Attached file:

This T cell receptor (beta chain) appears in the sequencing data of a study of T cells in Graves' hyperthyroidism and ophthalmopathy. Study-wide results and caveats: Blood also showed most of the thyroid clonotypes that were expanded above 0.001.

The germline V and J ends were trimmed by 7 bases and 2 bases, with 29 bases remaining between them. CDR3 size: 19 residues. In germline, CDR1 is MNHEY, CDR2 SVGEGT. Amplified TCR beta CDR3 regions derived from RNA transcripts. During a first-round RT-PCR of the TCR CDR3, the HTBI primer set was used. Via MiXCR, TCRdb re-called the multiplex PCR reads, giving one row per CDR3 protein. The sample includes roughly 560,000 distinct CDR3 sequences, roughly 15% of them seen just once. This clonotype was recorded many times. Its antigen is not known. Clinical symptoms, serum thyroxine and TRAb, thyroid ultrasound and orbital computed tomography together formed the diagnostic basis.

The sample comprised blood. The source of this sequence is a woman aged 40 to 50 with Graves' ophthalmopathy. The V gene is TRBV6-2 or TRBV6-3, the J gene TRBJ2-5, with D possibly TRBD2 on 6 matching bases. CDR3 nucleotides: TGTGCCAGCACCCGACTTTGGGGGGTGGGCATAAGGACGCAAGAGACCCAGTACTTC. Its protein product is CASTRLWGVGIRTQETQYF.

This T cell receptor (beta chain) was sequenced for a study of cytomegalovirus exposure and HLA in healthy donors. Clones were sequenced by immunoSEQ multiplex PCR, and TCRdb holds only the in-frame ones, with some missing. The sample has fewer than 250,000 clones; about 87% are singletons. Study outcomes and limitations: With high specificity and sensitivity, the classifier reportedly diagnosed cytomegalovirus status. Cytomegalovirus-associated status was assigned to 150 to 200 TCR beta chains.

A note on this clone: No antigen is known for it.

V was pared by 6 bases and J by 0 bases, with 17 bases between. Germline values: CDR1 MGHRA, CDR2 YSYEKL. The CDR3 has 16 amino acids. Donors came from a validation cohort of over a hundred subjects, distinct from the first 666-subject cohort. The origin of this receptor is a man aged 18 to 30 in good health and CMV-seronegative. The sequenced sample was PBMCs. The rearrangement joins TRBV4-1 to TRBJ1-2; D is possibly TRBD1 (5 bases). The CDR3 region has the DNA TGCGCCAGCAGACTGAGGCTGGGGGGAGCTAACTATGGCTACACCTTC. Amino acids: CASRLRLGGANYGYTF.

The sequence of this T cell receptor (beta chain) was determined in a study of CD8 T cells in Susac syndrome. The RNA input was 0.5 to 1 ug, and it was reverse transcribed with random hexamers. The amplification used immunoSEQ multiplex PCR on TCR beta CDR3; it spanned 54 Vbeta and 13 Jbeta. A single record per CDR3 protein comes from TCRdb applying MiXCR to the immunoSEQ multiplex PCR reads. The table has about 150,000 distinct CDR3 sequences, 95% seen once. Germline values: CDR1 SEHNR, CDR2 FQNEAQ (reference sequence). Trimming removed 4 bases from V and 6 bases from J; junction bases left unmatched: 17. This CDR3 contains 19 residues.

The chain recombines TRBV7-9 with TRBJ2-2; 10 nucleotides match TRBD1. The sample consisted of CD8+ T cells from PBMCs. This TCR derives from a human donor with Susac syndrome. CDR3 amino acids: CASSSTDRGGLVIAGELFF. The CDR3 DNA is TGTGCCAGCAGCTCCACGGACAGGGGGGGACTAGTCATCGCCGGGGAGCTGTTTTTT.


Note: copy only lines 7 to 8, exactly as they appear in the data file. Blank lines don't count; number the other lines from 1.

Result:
The sequence of this T cell receptor (beta chain) was determined in a study of CD8 T cells in Susac syndrome. The RNA input was 0.5 to 1 ug, and it was reverse transcribed with random hexamers. The amplification used immunoSEQ multiplex PCR on TCR beta CDR3; it spanned 54 Vbeta and 13 Jbeta. A single record per CDR3 protein comes from TCRdb applying MiXCR to the immunoSEQ multiplex PCR reads. The table has about 150,000 distinct CDR3 sequences, 95% seen once. Germline values: CDR1 SEHNR, CDR2 FQNEAQ (reference sequence). Trimming removed 4 bases from V and 6 bases from J; junction bases left unmatched: 17. This CDR3 contains 19 residues.

The chain recombines TRBV7-9 with TRBJ2-2; 10 nucleotides match TRBD1. The sample consisted of CD8+ T cells from PBMCs. This TCR derives from a human donor with Susac syndrome. CDR3 amino acids: CASSSTDRGGLVIAGELFF. The CDR3 DNA is TGTGCCAGCAGCTCCACGGACAGGGGGGGACTAGTCATCGCCGGGGAGCTGTTTTTT.